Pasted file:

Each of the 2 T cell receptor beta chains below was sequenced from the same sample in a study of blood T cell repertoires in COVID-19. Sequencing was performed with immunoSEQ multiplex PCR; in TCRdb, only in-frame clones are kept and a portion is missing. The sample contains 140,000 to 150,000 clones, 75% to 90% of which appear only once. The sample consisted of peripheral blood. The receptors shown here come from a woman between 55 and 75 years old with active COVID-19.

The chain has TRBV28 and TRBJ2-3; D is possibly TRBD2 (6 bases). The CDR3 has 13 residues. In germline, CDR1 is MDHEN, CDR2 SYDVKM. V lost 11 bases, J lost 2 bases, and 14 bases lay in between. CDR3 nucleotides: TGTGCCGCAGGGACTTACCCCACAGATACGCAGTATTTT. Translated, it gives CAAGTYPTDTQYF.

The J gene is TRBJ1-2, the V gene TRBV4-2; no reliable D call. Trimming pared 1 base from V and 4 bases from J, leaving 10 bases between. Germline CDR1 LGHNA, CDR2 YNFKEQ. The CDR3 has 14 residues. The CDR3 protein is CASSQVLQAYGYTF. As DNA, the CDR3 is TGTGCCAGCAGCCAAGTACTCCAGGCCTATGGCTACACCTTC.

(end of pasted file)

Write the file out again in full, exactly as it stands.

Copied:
Each of the 2 T cell receptor beta chains below was sequenced from the same sample in a study of blood T cell repertoires in COVID-19. Sequencing was performed with immunoSEQ multiplex PCR; in TCRdb, only in-frame clones are kept and a portion is missing. The sample contains 140,000 to 150,000 clones, 75% to 90% of which appear only once. The sample consisted of peripheral blood. The receptors shown here come from a woman between 55 and 75 years old with active COVID-19.

The chain has TRBV28 and TRBJ2-3; D is possibly TRBD2 (6 bases). The CDR3 has 13 residues. In germline, CDR1 is MDHEN, CDR2 SYDVKM. V lost 11 bases, J lost 2 bases, and 14 bases lay in between. CDR3 nucleotides: TGTGCCGCAGGGACTTACCCCACAGATACGCAGTATTTT. Translated, it gives CAAGTYPTDTQYF.

The J gene is TRBJ1-2, the V gene TRBV4-2; no reliable D call. Trimming pared 1 base from V and 4 bases from J, leaving 10 bases between. Germline CDR1 LGHNA, CDR2 YNFKEQ. The CDR3 has 14 residues. The CDR3 protein is CASSQVLQAYGYTF. As DNA, the CDR3 is TGTGCCAGCAGCCAAGTACTCCAGGCCTATGGCTACACCTTC.